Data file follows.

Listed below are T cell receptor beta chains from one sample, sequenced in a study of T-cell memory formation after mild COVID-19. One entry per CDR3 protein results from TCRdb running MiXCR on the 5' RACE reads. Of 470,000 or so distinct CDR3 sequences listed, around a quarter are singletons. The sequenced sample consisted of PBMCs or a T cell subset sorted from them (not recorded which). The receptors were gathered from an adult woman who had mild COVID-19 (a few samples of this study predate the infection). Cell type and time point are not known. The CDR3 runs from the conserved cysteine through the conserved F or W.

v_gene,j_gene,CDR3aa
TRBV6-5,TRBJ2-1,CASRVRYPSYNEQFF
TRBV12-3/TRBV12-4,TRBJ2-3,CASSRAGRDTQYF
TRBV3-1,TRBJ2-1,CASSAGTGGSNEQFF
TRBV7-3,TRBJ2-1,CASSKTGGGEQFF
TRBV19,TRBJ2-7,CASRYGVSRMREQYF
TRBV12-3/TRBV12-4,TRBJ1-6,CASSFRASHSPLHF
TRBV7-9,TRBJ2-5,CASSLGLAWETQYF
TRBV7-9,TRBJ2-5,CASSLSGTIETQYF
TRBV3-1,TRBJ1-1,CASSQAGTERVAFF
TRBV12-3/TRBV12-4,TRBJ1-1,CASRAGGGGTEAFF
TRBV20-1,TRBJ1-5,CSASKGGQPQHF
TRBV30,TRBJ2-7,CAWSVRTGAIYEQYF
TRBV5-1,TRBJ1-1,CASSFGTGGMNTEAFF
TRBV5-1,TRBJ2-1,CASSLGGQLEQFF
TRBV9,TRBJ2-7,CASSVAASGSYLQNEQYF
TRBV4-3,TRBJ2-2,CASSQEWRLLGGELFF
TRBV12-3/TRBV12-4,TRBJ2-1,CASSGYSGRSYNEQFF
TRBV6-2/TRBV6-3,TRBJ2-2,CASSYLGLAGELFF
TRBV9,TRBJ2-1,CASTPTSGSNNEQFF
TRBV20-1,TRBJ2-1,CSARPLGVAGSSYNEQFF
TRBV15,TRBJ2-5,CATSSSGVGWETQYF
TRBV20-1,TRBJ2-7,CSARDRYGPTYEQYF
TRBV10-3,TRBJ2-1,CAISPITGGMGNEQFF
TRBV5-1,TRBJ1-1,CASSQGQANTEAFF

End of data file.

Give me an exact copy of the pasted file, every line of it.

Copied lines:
Listed below are T cell receptor beta chains from one sample, sequenced in a study of T-cell memory formation after mild COVID-19. One entry per CDR3 protein results from TCRdb running MiXCR on the 5' RACE reads. Of 470,000 or so distinct CDR3 sequences listed, around a quarter are singletons. The sequenced sample consisted of PBMCs or a T cell subset sorted from them (not recorded which). The receptors were gathered from an adult woman who had mild COVID-19 (a few samples of this study predate the infection). Cell type and time point are not known. The CDR3 runs from the conserved cysteine through the conserved F or W.

v_gene,j_gene,CDR3aa
TRBV6-5,TRBJ2-1,CASRVRYPSYNEQFF
TRBV12-3/TRBV12-4,TRBJ2-3,CASSRAGRDTQYF
TRBV3-1,TRBJ2-1,CASSAGTGGSNEQFF
TRBV7-3,TRBJ2-1,CASSKTGGGEQFF
TRBV19,TRBJ2-7,CASRYGVSRMREQYF
TRBV12-3/TRBV12-4,TRBJ1-6,CASSFRASHSPLHF
TRBV7-9,TRBJ2-5,CASSLGLAWETQYF
TRBV7-9,TRBJ2-5,CASSLSGTIETQYF
TRBV3-1,TRBJ1-1,CASSQAGTERVAFF
TRBV12-3/TRBV12-4,TRBJ1-1,CASRAGGGGTEAFF
TRBV20-1,TRBJ1-5,CSASKGGQPQHF
TRBV30,TRBJ2-7,CAWSVRTGAIYEQYF
TRBV5-1,TRBJ1-1,CASSFGTGGMNTEAFF
TRBV5-1,TRBJ2-1,CASSLGGQLEQFF
TRBV9,TRBJ2-7,CASSVAASGSYLQNEQYF
TRBV4-3,TRBJ2-2,CASSQEWRLLGGELFF
TRBV12-3/TRBV12-4,TRBJ2-1,CASSGYSGRSYNEQFF
TRBV6-2/TRBV6-3,TRBJ2-2,CASSYLGLAGELFF
TRBV9,TRBJ2-1,CASTPTSGSNNEQFF
TRBV20-1,TRBJ2-1,CSARPLGVAGSSYNEQFF
TRBV15,TRBJ2-5,CATSSSGVGWETQYF
TRBV20-1,TRBJ2-7,CSARDRYGPTYEQYF
TRBV10-3,TRBJ2-1,CAISPITGGMGNEQFF
TRBV5-1,TRBJ1-1,CASSQGQANTEAFF